Duck Stamps Conserve Wildlife Habitat

Buying a Federal Duck Stamp (Stamp) is one of the most effective ways you can conserve wildlife. Approximately 98% of the $25 Stamp directly funds land acquisition and easements that provide critical habitat for wildlife. These lands are part of the National Wildlife Refuge System and you can access many of them!

At the turn of the 20th century, America’s wildlife was under immediate threats. Market shooting to supply restaurants; bounty hunting and unregulated sport hunting; and feather-collecting for the fashion industry contributed to the loss of millions of birds and other wildlife. Additionally, millions of acres of wetlands were drained for agriculture and development, greatly reducing waterfowl nesting habitat

By the 1930s, America had entered the Great Depression and many in the Great Plains regions suffered the added economic and ecological effects of the Dust Bowl. During this time President Herbert Hoover signed the Migratory Bird Conservation Act in 1929 to authorize the acquisition and preservation of wetlands as waterfowl habitat. Unfortunately, the law did not provide a permanent funding source to purchase and preserve these wetlands. In 1934, President Franklin D. Roosevelt signed the Migratory Bird Hunting Stamp Act (or “Duck Stamp Act”), which did!

The Duck Stamp Act requires anyone 16 or older to purchase a Stamp for waterfowl hunting. But you don’t have to be a waterfowl hunter to purchase a Federal Duck Stamp! If you care about wildlife and habitats they depend on, help conserve these critical lands by purchasing a Federal Duck Stamp!

Artists and stamp collectors are important stakeholders of the Stamp. In 1949, the first Federal Duck Stamp Art Contest was held. Today, 71 years later, the tradition of hosting a government-sponsored nationwide contest continues. In 1989, Junior Duck Stamp Program was initiated to encourage education and participation for students Kindergarten through 12th-grade nationwide! Junior Duck Stamps are available for purchase for $5.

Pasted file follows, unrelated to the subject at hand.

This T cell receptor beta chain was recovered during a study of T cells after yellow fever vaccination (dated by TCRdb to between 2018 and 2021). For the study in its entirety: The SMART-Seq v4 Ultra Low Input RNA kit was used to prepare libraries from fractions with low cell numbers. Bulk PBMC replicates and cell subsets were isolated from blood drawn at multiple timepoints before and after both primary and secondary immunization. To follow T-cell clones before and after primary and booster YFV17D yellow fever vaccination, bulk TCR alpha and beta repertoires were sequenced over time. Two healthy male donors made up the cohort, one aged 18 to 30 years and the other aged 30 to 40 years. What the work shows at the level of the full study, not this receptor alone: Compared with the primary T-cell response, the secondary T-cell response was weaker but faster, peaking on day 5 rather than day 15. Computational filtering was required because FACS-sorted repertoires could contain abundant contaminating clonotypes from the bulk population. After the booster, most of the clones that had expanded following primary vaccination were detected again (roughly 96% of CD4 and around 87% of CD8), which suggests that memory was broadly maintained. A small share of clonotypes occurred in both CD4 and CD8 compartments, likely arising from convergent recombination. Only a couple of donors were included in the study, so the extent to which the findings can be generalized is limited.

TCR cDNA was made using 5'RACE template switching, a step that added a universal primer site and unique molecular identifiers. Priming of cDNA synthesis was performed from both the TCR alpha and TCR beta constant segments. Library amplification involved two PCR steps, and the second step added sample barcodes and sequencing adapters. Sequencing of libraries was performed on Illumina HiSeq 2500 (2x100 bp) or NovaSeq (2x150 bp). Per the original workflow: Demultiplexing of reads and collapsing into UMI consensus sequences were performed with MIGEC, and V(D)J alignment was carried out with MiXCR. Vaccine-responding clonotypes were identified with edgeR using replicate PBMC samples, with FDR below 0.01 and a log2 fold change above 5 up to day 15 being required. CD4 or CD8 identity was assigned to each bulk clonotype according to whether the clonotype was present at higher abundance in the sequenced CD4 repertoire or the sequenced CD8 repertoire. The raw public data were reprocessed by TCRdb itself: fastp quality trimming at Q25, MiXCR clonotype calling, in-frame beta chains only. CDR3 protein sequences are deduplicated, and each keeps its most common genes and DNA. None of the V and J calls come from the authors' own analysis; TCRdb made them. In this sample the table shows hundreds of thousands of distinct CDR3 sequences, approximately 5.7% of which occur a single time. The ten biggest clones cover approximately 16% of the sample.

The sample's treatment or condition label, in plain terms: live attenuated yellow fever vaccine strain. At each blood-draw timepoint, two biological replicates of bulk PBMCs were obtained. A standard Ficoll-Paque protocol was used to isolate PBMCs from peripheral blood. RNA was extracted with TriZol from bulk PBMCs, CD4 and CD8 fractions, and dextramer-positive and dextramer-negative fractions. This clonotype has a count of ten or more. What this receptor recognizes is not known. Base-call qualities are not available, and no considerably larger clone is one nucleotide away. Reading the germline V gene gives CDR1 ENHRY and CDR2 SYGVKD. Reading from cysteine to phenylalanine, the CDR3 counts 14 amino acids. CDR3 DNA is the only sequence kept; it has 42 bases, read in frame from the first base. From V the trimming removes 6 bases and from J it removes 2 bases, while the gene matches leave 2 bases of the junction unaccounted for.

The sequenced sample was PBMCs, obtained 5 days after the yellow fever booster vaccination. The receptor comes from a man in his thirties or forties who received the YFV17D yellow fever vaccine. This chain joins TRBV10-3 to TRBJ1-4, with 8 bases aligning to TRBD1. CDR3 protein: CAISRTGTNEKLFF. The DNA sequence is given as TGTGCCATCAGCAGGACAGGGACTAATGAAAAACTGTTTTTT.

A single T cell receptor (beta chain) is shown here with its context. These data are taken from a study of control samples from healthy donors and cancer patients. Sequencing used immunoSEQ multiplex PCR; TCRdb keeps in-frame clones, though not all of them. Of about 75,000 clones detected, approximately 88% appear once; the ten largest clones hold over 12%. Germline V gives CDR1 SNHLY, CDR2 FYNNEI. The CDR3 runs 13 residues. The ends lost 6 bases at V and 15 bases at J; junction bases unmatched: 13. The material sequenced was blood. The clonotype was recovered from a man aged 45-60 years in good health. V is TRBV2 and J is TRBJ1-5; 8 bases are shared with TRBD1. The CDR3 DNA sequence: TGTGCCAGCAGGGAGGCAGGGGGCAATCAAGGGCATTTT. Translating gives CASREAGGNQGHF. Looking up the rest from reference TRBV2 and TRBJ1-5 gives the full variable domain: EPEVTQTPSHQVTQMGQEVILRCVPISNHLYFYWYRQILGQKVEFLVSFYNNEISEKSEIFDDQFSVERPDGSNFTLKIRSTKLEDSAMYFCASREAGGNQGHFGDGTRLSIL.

In addition to serving as a license for waterfowl hunting, benefits for conservation, appeal to collectors and an opportunity for competing artists, the current Federal Duck Stamp also grants you free entrance into any National Wildlife Refuge that charges an entry fee!

Federal Duck Stamps are available online, in post offices, and in many sporting goods and large-scale retail stores that sell hunting and fishing licenses and equipment. Check your local refuge to see if they sell Federal Duck Stamps, as well. The Stamp is also available from Amplex Corporation, and if you are interested in selling Federal Duck Stamps, they are the organization to contact.

The Migratory Bird Conservation Fund announced that the 2020-2021 Federal and Junior Duck Stamps will be available for purchase on Friday, June 26. These Stamps will feature the winning artwork of Eddie LeRoy of Eufaula, Alabama, and 13-year-old Madison Grimm of South Dakota, winners of the 2020 Federal Duck Stamp Art Contest and 2020 Junior Duck Stamp Contest, respectively. This year’s First Day of Sale ceremony planned for Spanish Fort, AL have been canceled.

Please be a part of this American tradition, and more importantly, be a part in conserving America’s future by purchasing a 2020-2021 Federal Duck Stamp.

Building the Team

Friends on Capitol Hill 2016

The National Wildlife Refuge Association (NWRA) and Coalition of Refuge Friends and Advocates (CORFA) have signed a Memorandum of Understanding (MOU), to formalize our long-standing partnership. The MOU outlines plans to work together to provide Friends organizations with information and materials they seek to strengthen and enhance the effectiveness of their organizations. So what does this mean – we will work together and with you to gather information to help Friends continue to be successful. We’ll work on creating an updated resource center, webinars, a quarterly Friends newsletter, and share information from and for Friends. NWRA is providing its expertise and assisting with the financing of this effort and CORFA is providing their experience and volunteer labor. We are doing this because we believe Friends bring an unmatched level of knowledge, skills, and dedication to the National Wildlife Refuge System, and together we make a formidable team. To support this effort please consider a donation to NWRA and let CORFA know what materials, information, discussions, etc. will help you and your organization.

Shedding Light on the Keeper

Kīlauea Point Lighthouse Photo credit: Kim Rogers/USFWS